WIMAX services in India will be restricted to only existing telecom operators if the Department of Telecom (DoT) has its way. In fact, the DoT has also decided to exclude internet service providers (ISPs) from its meetings on spectrum and policy related issues with regard to WiMAX. On the other hand, ISPs claim that they have equal rights to offer this service, a stance that is supported by Trai in its recommendations to the government on 3G spectrum-related issues.
ISPs have now demanded that they be made part of the working group constituted by the DoT (which has members from the Cellular Operators Association of India and the Global WiMAX Forumâ€™s India office) and also be invited to all future meetings of this group.
The Internet Service Providers Association of India (ISPAI), the body representing all ISPs, has also shot off a protest communication to the Wireless Planning Co-ordination (WPC) wing with regard to this issue stating:
â€œWe learn that WPC organised a meeting of working group on the subject on August 1, 2007. We are surprised to note that ISPAI has been sidelined on such an important issue. ISPAI is an apex body of ISPs in the country and ISPs are the major stakeholder in WiMAX. ISPs are, as such, deprived of putting their views on this important subject. We request you to look in to the matter and ensure that ISPAI is included in the working group.â€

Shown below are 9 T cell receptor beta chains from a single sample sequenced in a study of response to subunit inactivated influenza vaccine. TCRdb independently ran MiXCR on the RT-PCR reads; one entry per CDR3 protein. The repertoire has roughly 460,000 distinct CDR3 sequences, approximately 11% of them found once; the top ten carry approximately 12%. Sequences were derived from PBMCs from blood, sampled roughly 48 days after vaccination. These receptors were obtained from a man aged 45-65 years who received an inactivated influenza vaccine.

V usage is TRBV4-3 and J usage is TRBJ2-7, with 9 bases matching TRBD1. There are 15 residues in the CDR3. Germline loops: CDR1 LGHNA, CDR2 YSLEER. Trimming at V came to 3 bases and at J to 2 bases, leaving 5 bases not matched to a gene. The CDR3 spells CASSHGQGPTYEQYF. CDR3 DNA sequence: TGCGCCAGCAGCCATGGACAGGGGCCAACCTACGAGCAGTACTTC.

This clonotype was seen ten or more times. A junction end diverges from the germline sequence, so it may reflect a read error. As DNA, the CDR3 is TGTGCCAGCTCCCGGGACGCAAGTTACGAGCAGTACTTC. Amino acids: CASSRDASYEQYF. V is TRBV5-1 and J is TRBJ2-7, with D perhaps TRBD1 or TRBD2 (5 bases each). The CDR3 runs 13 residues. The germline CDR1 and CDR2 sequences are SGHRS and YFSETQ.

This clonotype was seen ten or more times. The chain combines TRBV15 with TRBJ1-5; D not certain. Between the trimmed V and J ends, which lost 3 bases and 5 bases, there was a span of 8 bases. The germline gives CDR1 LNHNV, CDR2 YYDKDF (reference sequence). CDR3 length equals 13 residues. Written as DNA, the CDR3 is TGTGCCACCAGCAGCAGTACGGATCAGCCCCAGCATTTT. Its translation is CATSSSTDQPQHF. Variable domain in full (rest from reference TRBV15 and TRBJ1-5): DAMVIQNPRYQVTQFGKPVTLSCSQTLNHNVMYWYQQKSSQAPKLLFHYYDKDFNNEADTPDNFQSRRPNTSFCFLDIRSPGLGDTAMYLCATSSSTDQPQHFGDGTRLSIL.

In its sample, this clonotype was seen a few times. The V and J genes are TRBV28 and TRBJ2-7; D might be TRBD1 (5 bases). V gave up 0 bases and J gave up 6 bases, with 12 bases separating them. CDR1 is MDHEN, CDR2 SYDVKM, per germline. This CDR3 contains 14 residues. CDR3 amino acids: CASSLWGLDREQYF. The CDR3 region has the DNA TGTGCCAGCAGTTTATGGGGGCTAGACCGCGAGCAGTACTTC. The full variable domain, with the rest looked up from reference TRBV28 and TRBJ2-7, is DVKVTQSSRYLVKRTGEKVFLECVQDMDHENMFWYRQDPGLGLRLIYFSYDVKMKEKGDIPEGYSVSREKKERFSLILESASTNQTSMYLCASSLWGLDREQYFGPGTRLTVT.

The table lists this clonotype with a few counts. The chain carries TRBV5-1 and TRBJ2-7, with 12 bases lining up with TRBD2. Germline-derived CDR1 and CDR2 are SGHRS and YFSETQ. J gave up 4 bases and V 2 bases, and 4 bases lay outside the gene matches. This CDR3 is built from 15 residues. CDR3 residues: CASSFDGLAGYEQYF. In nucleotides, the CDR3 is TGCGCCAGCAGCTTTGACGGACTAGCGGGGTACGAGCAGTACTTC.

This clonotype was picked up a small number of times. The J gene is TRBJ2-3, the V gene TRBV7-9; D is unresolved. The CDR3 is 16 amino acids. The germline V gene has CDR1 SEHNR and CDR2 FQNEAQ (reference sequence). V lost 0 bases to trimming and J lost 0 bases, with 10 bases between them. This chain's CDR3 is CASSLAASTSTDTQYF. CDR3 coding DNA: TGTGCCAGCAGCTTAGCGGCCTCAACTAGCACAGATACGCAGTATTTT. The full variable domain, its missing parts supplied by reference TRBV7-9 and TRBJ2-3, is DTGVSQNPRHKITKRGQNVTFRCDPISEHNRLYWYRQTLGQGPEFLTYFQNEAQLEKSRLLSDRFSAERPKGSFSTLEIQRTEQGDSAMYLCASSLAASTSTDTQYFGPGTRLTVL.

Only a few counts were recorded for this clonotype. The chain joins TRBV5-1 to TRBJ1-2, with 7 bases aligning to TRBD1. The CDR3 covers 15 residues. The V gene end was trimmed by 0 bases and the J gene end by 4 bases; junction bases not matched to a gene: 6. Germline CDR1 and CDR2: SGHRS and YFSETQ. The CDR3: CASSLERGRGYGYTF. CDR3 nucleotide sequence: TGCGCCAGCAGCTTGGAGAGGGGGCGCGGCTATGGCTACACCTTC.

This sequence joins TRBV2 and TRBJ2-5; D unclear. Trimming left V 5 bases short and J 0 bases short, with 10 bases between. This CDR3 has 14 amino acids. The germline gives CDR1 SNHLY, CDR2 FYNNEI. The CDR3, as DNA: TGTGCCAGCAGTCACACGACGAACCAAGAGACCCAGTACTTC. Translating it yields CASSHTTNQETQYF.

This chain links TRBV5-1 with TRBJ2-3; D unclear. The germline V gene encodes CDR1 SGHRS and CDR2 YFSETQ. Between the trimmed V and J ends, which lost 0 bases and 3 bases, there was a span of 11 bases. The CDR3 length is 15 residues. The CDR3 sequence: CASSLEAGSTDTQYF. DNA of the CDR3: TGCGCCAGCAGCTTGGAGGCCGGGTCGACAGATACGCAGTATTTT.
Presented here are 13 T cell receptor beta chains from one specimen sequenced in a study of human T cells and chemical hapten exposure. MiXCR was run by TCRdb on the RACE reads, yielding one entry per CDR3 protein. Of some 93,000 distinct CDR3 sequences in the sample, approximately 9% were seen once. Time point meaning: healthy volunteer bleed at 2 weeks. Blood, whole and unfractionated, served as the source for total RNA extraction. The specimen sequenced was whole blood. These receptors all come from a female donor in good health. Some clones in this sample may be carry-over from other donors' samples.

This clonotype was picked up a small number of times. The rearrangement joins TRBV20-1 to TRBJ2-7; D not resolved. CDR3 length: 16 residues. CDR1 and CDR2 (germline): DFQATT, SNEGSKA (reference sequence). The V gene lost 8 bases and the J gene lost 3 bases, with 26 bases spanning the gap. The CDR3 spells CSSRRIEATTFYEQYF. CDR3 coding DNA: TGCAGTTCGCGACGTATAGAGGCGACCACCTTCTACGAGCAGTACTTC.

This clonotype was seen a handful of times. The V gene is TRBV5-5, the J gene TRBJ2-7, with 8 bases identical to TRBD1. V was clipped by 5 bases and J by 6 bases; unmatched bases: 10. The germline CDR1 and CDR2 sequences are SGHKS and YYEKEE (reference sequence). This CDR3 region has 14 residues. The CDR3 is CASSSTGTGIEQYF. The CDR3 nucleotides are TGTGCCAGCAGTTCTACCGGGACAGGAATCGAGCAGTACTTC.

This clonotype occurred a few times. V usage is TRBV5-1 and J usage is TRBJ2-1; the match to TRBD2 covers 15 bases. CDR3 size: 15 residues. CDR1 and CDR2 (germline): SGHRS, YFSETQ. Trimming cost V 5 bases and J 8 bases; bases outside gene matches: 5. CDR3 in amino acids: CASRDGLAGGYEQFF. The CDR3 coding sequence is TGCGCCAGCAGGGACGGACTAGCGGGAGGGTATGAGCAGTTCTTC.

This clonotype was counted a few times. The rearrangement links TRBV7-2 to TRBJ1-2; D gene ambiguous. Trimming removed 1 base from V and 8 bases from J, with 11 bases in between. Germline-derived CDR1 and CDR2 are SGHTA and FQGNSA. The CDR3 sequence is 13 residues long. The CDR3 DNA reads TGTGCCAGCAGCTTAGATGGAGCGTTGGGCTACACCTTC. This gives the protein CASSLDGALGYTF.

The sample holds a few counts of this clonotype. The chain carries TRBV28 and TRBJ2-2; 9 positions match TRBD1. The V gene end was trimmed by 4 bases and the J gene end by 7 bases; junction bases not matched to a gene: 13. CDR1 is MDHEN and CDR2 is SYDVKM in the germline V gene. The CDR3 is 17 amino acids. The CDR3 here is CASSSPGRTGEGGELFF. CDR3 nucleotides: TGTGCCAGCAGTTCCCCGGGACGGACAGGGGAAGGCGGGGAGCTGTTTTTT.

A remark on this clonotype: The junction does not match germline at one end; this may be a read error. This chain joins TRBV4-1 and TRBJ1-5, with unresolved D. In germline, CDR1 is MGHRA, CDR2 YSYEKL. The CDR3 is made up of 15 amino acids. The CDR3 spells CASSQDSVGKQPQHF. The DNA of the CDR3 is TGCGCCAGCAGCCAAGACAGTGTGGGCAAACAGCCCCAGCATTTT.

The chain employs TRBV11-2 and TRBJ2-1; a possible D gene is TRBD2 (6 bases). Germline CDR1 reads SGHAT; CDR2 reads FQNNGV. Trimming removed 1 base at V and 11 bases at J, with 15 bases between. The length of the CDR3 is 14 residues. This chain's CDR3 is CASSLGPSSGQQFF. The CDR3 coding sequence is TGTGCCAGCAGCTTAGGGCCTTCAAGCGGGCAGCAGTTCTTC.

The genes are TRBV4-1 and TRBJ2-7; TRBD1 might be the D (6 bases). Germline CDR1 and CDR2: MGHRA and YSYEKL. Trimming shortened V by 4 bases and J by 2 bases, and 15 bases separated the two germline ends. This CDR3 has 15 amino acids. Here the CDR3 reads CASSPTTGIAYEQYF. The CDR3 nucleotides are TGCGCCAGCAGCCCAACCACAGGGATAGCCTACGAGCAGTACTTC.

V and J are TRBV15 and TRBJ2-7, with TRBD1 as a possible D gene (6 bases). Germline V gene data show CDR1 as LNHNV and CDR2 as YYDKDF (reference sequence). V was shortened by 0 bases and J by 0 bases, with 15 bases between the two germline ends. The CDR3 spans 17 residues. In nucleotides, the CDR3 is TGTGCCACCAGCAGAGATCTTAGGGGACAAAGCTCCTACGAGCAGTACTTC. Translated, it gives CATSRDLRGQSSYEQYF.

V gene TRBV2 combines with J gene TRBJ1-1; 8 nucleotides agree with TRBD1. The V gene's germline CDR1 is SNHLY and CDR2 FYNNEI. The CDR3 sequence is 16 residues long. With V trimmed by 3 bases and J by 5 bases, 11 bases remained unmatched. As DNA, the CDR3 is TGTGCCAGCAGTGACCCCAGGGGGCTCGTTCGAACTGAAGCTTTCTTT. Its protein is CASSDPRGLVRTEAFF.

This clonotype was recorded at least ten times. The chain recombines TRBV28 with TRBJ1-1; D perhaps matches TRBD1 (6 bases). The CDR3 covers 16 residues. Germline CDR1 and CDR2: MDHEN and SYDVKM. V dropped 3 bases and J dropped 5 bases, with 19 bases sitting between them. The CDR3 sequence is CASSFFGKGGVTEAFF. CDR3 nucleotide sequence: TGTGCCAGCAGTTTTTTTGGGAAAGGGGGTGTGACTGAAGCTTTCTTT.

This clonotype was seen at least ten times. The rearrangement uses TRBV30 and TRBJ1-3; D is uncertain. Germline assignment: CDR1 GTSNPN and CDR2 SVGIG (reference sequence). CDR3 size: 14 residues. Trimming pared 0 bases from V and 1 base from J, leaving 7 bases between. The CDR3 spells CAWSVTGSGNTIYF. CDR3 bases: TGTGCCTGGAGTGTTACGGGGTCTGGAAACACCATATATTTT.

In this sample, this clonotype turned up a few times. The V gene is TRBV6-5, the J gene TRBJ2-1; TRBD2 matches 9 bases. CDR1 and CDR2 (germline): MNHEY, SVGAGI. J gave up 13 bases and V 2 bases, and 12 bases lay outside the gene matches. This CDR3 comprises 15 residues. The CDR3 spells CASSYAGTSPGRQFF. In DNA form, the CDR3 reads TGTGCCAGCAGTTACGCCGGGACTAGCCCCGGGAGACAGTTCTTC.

At the same time, ISPs are also concerned about DoTâ€™s road map for wireless broadband (WiMAX) roll out in the country, which is at variance with the recommendations of the telecom regulator.
An internal committee of DoT, which is studying Traiâ€™s recommendations on wireless broadband, had recently proposed that WiMAX launch be initially restricted to only three players who will operate this service in the 2.5 GHz frequency band. DoT has also proposed that one of the three slots be reserved for state-owned BSNL/MTNL, which will imply that private telecom operators and ISPs will have to compete for just two slots. On the other hand, telecom regulator Trai had suggested that wireless broadband be rolled out in 3.3-3.4 GHz and 3.4-3.6 GHz frequencies and up to 13 players, several of whom would be ISPs, be allocated spectrum to offer WiMAX services.